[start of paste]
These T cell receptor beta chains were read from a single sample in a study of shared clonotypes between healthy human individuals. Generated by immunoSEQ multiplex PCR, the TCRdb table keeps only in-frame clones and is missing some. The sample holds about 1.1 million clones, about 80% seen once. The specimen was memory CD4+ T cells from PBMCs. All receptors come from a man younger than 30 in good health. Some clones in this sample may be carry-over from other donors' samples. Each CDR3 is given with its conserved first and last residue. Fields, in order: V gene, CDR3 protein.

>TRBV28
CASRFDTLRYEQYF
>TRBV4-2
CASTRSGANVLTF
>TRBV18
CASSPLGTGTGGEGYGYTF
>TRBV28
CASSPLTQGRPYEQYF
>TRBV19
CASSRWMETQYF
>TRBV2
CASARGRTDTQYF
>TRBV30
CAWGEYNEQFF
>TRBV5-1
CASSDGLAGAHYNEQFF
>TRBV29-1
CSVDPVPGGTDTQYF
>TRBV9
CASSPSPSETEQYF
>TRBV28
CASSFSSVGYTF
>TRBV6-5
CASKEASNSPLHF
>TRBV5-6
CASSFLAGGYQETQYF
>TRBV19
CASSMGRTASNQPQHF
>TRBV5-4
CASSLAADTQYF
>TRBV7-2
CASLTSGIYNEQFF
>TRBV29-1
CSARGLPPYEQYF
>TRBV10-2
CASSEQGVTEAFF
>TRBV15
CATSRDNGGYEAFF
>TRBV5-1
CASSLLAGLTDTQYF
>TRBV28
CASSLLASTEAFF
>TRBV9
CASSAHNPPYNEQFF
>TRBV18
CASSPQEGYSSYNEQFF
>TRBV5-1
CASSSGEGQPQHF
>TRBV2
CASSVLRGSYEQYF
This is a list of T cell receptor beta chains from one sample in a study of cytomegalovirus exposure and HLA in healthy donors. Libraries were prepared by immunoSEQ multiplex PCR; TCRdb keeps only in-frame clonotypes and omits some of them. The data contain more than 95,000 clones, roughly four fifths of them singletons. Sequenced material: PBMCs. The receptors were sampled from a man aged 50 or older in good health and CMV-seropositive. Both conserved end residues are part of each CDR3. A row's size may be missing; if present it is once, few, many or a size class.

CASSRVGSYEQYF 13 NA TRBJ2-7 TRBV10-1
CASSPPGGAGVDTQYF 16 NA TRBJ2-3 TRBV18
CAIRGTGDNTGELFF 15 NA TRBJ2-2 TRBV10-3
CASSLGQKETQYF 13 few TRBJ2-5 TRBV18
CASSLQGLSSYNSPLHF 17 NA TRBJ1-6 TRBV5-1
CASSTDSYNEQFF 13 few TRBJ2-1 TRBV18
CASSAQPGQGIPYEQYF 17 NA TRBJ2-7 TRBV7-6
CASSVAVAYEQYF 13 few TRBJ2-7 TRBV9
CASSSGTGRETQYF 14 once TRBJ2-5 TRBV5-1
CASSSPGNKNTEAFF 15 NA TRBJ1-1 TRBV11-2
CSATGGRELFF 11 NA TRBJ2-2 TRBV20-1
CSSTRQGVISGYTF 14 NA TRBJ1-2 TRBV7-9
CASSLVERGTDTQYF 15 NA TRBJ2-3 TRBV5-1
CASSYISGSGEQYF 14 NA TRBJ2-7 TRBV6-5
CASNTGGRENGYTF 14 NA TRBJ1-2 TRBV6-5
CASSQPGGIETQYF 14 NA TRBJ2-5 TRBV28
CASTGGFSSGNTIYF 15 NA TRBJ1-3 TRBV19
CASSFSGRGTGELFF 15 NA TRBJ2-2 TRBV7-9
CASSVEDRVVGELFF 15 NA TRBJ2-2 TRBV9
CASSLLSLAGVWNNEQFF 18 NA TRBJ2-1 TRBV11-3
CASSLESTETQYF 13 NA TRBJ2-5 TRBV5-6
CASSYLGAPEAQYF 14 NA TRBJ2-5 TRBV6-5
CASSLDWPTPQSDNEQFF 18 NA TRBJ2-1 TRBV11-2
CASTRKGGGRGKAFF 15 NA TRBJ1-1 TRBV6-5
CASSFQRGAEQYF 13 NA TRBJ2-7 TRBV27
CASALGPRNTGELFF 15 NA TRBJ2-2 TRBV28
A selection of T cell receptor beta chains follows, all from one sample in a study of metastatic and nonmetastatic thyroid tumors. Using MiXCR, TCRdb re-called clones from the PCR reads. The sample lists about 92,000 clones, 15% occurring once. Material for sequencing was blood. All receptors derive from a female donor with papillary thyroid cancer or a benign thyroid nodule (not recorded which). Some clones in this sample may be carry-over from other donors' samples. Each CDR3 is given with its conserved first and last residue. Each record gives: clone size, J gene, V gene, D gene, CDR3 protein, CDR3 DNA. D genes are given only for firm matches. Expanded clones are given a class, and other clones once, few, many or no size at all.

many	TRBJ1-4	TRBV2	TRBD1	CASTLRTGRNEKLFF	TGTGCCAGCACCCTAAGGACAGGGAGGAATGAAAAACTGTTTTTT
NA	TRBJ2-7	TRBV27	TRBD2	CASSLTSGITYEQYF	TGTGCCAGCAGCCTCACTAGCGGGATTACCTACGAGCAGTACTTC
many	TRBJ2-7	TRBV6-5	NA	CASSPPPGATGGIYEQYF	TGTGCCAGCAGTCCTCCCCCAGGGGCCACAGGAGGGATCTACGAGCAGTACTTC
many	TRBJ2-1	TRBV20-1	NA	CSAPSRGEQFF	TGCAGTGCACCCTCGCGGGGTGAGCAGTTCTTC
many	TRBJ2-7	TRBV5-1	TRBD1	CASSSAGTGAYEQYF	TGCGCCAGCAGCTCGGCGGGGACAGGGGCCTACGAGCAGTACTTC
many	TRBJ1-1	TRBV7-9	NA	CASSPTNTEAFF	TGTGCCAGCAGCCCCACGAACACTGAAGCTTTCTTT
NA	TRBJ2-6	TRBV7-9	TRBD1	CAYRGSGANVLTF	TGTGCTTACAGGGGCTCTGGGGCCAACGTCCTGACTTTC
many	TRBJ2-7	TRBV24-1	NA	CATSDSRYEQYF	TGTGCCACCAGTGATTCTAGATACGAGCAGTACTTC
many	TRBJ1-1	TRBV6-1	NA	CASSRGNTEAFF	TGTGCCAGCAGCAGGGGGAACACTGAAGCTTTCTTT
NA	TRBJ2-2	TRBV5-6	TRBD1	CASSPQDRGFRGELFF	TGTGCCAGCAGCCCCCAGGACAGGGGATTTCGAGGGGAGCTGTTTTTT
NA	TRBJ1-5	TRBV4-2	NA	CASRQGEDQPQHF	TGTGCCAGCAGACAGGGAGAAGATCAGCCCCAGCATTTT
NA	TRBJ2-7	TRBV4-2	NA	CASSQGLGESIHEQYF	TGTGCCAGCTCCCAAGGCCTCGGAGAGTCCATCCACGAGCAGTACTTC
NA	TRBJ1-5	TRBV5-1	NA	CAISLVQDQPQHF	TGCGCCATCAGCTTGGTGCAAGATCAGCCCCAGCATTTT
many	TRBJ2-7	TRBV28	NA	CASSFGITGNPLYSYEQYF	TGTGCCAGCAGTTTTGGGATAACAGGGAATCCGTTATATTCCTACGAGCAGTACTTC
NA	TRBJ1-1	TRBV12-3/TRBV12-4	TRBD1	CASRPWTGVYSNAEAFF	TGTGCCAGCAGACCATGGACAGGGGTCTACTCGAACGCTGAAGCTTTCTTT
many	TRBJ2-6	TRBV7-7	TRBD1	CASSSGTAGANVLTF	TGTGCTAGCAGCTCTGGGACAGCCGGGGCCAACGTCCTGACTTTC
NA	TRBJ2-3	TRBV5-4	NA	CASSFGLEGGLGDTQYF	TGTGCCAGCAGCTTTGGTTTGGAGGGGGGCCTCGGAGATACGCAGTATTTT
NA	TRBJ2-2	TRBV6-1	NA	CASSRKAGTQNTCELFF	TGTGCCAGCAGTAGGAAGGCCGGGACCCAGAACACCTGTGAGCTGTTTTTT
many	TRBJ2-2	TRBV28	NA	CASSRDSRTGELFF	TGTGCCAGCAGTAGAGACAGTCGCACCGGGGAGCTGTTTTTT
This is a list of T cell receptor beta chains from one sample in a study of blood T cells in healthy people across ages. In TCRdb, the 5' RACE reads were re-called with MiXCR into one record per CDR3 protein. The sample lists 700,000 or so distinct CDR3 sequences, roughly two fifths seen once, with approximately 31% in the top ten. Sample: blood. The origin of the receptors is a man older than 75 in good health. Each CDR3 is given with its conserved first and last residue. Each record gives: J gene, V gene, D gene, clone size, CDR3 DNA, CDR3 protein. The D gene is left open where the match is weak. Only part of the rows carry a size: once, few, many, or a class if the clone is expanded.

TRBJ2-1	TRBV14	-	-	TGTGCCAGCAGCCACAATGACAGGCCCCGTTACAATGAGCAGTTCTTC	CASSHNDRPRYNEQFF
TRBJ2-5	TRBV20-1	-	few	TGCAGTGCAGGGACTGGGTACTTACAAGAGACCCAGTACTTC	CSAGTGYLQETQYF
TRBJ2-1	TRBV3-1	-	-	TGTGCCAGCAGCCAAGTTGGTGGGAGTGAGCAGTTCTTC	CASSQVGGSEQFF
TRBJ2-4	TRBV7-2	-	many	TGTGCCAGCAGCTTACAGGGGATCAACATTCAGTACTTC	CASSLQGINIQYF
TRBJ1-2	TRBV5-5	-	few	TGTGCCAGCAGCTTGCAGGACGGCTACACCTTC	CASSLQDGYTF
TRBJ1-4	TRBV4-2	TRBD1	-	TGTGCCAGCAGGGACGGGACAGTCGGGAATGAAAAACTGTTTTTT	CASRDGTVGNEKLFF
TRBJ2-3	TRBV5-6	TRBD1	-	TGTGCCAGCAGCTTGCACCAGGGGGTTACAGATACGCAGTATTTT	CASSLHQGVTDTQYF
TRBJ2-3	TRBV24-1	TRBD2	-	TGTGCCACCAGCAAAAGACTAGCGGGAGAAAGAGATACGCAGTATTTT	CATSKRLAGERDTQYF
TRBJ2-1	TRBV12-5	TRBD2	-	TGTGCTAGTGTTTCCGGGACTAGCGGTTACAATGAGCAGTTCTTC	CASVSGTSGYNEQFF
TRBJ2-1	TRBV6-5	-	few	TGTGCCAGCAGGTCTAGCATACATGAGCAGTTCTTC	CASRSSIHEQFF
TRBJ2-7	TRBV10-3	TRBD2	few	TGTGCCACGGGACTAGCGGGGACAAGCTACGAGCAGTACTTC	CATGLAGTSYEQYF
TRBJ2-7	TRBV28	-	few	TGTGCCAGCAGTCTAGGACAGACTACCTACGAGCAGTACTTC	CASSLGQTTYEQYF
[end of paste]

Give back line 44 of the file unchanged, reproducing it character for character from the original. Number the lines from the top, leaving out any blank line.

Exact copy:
>TRBV9